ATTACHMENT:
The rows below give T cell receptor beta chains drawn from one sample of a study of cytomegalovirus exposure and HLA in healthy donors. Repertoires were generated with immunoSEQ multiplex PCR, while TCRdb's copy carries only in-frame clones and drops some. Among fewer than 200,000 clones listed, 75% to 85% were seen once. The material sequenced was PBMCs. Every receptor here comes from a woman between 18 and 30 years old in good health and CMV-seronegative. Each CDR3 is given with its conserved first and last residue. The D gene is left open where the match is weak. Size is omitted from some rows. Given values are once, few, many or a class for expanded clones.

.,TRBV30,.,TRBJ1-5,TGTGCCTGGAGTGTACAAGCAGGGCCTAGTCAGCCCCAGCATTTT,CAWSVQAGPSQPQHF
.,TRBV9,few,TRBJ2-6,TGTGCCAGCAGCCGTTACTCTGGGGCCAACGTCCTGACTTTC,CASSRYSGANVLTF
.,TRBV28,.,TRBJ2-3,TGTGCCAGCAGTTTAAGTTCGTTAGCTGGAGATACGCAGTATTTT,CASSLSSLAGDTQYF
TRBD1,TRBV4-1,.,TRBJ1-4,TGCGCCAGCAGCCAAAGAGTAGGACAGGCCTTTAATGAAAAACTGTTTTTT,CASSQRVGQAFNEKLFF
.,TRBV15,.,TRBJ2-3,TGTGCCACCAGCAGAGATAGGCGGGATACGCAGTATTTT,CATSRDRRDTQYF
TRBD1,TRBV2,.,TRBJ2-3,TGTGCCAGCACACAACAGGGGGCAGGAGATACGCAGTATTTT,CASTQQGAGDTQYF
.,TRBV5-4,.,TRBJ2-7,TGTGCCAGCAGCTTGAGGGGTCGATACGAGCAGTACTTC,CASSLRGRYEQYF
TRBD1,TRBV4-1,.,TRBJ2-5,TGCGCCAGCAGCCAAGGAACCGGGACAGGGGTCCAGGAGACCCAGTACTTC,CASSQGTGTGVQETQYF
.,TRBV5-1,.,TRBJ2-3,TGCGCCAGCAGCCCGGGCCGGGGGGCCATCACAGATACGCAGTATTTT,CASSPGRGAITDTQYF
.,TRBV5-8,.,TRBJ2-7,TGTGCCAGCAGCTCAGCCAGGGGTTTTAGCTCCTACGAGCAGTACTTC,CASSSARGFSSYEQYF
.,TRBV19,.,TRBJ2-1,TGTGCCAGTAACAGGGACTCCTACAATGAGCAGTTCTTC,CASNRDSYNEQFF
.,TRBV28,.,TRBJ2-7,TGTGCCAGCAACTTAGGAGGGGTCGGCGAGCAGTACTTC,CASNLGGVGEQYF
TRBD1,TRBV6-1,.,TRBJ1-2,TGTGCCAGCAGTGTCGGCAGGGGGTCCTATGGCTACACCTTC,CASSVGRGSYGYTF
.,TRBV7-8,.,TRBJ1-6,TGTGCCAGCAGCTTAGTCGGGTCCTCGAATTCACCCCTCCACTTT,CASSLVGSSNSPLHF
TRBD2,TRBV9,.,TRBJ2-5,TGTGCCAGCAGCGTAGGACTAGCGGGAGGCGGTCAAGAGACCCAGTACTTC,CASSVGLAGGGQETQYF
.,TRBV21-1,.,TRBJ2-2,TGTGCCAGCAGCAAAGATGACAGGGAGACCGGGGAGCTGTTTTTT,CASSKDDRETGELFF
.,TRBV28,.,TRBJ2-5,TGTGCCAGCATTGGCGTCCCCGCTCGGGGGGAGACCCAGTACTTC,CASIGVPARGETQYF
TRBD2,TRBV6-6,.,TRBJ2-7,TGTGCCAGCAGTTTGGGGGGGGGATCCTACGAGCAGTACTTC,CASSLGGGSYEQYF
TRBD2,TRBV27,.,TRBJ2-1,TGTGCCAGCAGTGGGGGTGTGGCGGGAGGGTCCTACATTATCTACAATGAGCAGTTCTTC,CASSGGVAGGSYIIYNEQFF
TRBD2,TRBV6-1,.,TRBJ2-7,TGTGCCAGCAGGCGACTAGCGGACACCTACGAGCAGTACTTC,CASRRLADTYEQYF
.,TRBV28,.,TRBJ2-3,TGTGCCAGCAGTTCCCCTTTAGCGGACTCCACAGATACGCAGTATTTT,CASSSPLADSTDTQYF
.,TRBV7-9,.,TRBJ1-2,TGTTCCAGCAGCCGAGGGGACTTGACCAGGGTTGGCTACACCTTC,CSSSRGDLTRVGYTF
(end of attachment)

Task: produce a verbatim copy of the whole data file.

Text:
The rows below give T cell receptor beta chains drawn from one sample of a study of cytomegalovirus exposure and HLA in healthy donors. Repertoires were generated with immunoSEQ multiplex PCR, while TCRdb's copy carries only in-frame clones and drops some. Among fewer than 200,000 clones listed, 75% to 85% were seen once. The material sequenced was PBMCs. Every receptor here comes from a woman between 18 and 30 years old in good health and CMV-seronegative. Each CDR3 is given with its conserved first and last residue. The D gene is left open where the match is weak. Size is omitted from some rows. Given values are once, few, many or a class for expanded clones.

.,TRBV30,.,TRBJ1-5,TGTGCCTGGAGTGTACAAGCAGGGCCTAGTCAGCCCCAGCATTTT,CAWSVQAGPSQPQHF
.,TRBV9,few,TRBJ2-6,TGTGCCAGCAGCCGTTACTCTGGGGCCAACGTCCTGACTTTC,CASSRYSGANVLTF
.,TRBV28,.,TRBJ2-3,TGTGCCAGCAGTTTAAGTTCGTTAGCTGGAGATACGCAGTATTTT,CASSLSSLAGDTQYF
TRBD1,TRBV4-1,.,TRBJ1-4,TGCGCCAGCAGCCAAAGAGTAGGACAGGCCTTTAATGAAAAACTGTTTTTT,CASSQRVGQAFNEKLFF
.,TRBV15,.,TRBJ2-3,TGTGCCACCAGCAGAGATAGGCGGGATACGCAGTATTTT,CATSRDRRDTQYF
TRBD1,TRBV2,.,TRBJ2-3,TGTGCCAGCACACAACAGGGGGCAGGAGATACGCAGTATTTT,CASTQQGAGDTQYF
.,TRBV5-4,.,TRBJ2-7,TGTGCCAGCAGCTTGAGGGGTCGATACGAGCAGTACTTC,CASSLRGRYEQYF
TRBD1,TRBV4-1,.,TRBJ2-5,TGCGCCAGCAGCCAAGGAACCGGGACAGGGGTCCAGGAGACCCAGTACTTC,CASSQGTGTGVQETQYF
.,TRBV5-1,.,TRBJ2-3,TGCGCCAGCAGCCCGGGCCGGGGGGCCATCACAGATACGCAGTATTTT,CASSPGRGAITDTQYF
.,TRBV5-8,.,TRBJ2-7,TGTGCCAGCAGCTCAGCCAGGGGTTTTAGCTCCTACGAGCAGTACTTC,CASSSARGFSSYEQYF
.,TRBV19,.,TRBJ2-1,TGTGCCAGTAACAGGGACTCCTACAATGAGCAGTTCTTC,CASNRDSYNEQFF
.,TRBV28,.,TRBJ2-7,TGTGCCAGCAACTTAGGAGGGGTCGGCGAGCAGTACTTC,CASNLGGVGEQYF
TRBD1,TRBV6-1,.,TRBJ1-2,TGTGCCAGCAGTGTCGGCAGGGGGTCCTATGGCTACACCTTC,CASSVGRGSYGYTF
.,TRBV7-8,.,TRBJ1-6,TGTGCCAGCAGCTTAGTCGGGTCCTCGAATTCACCCCTCCACTTT,CASSLVGSSNSPLHF
TRBD2,TRBV9,.,TRBJ2-5,TGTGCCAGCAGCGTAGGACTAGCGGGAGGCGGTCAAGAGACCCAGTACTTC,CASSVGLAGGGQETQYF
.,TRBV21-1,.,TRBJ2-2,TGTGCCAGCAGCAAAGATGACAGGGAGACCGGGGAGCTGTTTTTT,CASSKDDRETGELFF
.,TRBV28,.,TRBJ2-5,TGTGCCAGCATTGGCGTCCCCGCTCGGGGGGAGACCCAGTACTTC,CASIGVPARGETQYF
TRBD2,TRBV6-6,.,TRBJ2-7,TGTGCCAGCAGTTTGGGGGGGGGATCCTACGAGCAGTACTTC,CASSLGGGSYEQYF
TRBD2,TRBV27,.,TRBJ2-1,TGTGCCAGCAGTGGGGGTGTGGCGGGAGGGTCCTACATTATCTACAATGAGCAGTTCTTC,CASSGGVAGGSYIIYNEQFF
TRBD2,TRBV6-1,.,TRBJ2-7,TGTGCCAGCAGGCGACTAGCGGACACCTACGAGCAGTACTTC,CASRRLADTYEQYF
.,TRBV28,.,TRBJ2-3,TGTGCCAGCAGTTCCCCTTTAGCGGACTCCACAGATACGCAGTATTTT,CASSSPLADSTDTQYF
.,TRBV7-9,.,TRBJ1-2,TGTTCCAGCAGCCGAGGGGACTTGACCAGGGTTGGCTACACCTTC,CSSSRGDLTRVGYTF